3. Do you have any advice for other writers?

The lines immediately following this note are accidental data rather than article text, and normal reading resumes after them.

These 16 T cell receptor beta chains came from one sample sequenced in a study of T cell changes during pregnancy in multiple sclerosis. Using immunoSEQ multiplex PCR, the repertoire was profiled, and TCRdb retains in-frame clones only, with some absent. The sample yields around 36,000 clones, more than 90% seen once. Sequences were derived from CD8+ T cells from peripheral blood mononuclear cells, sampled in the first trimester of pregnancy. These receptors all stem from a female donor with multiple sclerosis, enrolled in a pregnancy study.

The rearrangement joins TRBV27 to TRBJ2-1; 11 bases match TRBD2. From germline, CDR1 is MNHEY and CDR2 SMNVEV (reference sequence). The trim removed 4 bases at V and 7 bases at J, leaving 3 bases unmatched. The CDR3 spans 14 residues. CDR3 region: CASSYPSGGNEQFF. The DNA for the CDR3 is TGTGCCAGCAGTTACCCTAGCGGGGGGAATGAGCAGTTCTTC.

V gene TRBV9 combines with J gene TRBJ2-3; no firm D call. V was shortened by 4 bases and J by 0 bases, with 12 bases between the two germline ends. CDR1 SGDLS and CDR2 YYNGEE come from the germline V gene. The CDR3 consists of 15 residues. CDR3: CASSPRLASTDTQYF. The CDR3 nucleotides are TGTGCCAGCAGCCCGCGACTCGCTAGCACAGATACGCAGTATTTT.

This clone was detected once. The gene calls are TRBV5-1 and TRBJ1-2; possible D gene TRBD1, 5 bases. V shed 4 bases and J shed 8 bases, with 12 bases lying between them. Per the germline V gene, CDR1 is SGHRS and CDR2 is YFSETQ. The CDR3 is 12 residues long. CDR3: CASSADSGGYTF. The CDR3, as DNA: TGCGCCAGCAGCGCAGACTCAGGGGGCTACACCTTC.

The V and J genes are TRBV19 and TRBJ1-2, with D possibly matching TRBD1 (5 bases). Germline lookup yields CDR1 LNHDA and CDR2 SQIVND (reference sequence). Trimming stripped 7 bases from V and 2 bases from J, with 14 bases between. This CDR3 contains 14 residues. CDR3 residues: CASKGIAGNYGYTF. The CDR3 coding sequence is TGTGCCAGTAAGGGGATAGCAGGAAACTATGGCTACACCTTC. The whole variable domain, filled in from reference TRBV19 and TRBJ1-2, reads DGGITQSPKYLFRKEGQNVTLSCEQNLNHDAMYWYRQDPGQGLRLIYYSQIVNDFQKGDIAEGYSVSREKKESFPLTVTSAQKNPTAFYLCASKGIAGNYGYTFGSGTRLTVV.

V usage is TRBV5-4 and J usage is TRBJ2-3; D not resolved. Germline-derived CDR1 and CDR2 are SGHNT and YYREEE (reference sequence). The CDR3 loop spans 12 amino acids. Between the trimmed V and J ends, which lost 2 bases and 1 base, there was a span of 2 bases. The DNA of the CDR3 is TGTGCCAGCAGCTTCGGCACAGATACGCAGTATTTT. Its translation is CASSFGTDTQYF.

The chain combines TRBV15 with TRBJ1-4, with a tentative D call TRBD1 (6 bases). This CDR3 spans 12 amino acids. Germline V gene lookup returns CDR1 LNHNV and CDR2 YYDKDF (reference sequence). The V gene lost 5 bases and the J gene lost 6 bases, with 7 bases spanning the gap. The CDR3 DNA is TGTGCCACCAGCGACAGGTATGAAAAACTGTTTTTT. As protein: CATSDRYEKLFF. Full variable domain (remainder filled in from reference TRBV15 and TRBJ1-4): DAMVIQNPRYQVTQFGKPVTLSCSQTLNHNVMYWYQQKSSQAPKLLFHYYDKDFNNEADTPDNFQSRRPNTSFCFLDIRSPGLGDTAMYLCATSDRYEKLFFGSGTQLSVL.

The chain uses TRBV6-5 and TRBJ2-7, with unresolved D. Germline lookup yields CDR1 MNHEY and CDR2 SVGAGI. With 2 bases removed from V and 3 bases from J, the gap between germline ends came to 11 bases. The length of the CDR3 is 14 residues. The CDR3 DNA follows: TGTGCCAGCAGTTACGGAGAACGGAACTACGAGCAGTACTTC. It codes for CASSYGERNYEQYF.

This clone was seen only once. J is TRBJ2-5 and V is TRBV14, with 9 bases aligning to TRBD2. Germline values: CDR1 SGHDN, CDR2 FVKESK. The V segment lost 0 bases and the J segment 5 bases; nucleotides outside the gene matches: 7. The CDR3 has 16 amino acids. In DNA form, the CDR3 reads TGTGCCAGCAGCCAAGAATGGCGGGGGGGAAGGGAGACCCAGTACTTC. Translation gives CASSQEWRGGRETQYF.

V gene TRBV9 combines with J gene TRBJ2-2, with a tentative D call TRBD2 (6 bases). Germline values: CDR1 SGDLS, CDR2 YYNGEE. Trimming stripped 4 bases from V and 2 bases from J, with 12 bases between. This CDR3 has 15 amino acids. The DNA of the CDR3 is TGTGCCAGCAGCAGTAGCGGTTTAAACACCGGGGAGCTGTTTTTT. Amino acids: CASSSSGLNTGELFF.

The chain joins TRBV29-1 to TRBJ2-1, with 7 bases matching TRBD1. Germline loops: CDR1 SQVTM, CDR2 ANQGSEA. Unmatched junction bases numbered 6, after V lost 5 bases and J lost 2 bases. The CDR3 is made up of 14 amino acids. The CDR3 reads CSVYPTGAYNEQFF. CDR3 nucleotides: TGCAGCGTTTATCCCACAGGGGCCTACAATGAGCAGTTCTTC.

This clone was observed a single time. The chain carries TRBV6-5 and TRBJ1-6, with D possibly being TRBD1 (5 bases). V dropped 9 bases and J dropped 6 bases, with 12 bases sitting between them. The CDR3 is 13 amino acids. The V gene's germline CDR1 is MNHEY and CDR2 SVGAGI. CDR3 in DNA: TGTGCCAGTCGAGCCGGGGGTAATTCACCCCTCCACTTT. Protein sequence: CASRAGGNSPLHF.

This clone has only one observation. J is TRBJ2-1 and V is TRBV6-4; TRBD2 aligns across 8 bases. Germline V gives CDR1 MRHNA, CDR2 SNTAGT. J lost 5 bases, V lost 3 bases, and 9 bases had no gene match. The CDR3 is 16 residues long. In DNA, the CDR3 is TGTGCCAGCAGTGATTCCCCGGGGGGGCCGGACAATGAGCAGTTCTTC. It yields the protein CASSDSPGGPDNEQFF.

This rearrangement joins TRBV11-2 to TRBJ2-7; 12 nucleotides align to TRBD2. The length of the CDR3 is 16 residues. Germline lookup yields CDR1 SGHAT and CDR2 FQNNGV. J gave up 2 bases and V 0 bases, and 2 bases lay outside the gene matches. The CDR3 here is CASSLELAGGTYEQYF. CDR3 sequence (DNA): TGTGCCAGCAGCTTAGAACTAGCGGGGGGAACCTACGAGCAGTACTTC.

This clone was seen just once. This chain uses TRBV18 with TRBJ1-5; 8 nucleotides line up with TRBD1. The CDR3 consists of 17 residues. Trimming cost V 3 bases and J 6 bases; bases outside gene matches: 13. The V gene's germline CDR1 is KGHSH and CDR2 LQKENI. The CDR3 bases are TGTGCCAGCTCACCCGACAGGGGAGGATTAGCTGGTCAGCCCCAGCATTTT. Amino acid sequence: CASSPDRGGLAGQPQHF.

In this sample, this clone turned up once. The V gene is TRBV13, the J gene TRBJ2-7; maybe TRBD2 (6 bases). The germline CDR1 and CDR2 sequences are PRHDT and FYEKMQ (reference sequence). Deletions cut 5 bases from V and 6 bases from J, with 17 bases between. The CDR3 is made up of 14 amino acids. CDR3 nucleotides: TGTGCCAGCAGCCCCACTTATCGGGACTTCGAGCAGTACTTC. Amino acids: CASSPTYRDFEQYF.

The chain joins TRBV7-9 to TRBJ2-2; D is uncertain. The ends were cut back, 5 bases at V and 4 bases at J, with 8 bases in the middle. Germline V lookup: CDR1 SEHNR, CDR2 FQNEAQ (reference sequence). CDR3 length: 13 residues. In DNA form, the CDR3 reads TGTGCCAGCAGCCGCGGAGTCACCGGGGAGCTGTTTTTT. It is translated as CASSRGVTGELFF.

I certainly do. Maybe it’s none of my business, but I see things that frustrate me when I’m looking around writers’ forums online and it seems to me that some writers, especially those just starting out, make things more difficult for themselves and worry at times when they should just be writing instead. When I began writing, I didn’t bother with forums and online discussions. I just wanted to write and so I limited my communication to back and forth dialogue with my first editor. I must have been doing something right because I started to get stories accepted. I see a lot of people worrying so much about the little details that I can’t imagine how they find any time to just get the writing done. I see discussions about there being too many vampire stories, for example, out there and how it’s futile to try to submit a new one. But while that discussion was going on, I was busy writing and successfully selling a vampire novel! I’d like to say to other writers: don’t overanalyze things, don’t let others tell you what you should or shouldn’t write. Just do it! You should have two concerns when working on a story. First, will it be clear to the reader what is happening in the story? Second, is it interesting enough to make the reader want to know what happens next? That’s it. Get that first draft written and then you can go back and fix things or re-evaluate the choices you’ve made. But writing must come first if you’re going to get anything done. Write what you feel you should write and don’t let trends dictate your actions. Don’t wait for the right time, as far as popularity of subjects goes, to finish that particular story, because by the time you get around to it, the magic in your mind might be gone and you won’t be able to get that particular piece of work to do what it could have done when the idea was fresh. And one other thing, on the subject of self-editing. The best piece of advice I ever got on that, when I was worried because an editor wanted me to make some major changes to the style of a story, was “Love the story, not the words.”